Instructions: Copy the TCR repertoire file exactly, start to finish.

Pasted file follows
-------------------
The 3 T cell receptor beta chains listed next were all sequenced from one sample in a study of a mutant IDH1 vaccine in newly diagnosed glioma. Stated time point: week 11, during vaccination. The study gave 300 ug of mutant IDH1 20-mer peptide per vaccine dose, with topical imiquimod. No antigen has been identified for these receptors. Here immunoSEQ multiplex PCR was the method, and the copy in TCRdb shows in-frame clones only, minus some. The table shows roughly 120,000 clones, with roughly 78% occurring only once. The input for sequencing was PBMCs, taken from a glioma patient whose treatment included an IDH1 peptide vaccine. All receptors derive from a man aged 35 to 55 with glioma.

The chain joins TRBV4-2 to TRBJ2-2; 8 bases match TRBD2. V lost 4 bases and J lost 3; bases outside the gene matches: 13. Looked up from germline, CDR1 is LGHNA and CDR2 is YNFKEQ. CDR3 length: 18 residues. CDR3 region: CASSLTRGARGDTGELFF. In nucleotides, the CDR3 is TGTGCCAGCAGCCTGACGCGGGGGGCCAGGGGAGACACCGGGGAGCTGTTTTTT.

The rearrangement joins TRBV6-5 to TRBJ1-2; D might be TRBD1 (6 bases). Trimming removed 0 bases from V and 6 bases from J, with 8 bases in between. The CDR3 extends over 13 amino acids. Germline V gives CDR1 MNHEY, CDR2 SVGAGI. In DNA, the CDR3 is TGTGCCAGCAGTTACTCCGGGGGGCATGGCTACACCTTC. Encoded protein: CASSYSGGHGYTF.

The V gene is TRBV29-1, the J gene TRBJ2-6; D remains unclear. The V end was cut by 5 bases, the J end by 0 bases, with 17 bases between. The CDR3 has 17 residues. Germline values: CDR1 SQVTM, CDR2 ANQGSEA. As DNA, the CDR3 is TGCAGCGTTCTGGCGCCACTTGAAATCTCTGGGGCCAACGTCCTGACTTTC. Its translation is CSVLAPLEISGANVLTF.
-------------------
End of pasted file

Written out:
The 3 T cell receptor beta chains listed next were all sequenced from one sample in a study of a mutant IDH1 vaccine in newly diagnosed glioma. Stated time point: week 11, during vaccination. The study gave 300 ug of mutant IDH1 20-mer peptide per vaccine dose, with topical imiquimod. No antigen has been identified for these receptors. Here immunoSEQ multiplex PCR was the method, and the copy in TCRdb shows in-frame clones only, minus some. The table shows roughly 120,000 clones, with roughly 78% occurring only once. The input for sequencing was PBMCs, taken from a glioma patient whose treatment included an IDH1 peptide vaccine. All receptors derive from a man aged 35 to 55 with glioma.

The chain joins TRBV4-2 to TRBJ2-2; 8 bases match TRBD2. V lost 4 bases and J lost 3; bases outside the gene matches: 13. Looked up from germline, CDR1 is LGHNA and CDR2 is YNFKEQ. CDR3 length: 18 residues. CDR3 region: CASSLTRGARGDTGELFF. In nucleotides, the CDR3 is TGTGCCAGCAGCCTGACGCGGGGGGCCAGGGGAGACACCGGGGAGCTGTTTTTT.

The rearrangement joins TRBV6-5 to TRBJ1-2; D might be TRBD1 (6 bases). Trimming removed 0 bases from V and 6 bases from J, with 8 bases in between. The CDR3 extends over 13 amino acids. Germline V gives CDR1 MNHEY, CDR2 SVGAGI. In DNA, the CDR3 is TGTGCCAGCAGTTACTCCGGGGGGCATGGCTACACCTTC. Encoded protein: CASSYSGGHGYTF.

The V gene is TRBV29-1, the J gene TRBJ2-6; D remains unclear. The V end was cut by 5 bases, the J end by 0 bases, with 17 bases between. The CDR3 has 17 residues. Germline values: CDR1 SQVTM, CDR2 ANQGSEA. As DNA, the CDR3 is TGCAGCGTTCTGGCGCCACTTGAAATCTCTGGGGCCAACGTCCTGACTTTC. Its translation is CSVLAPLEISGANVLTF.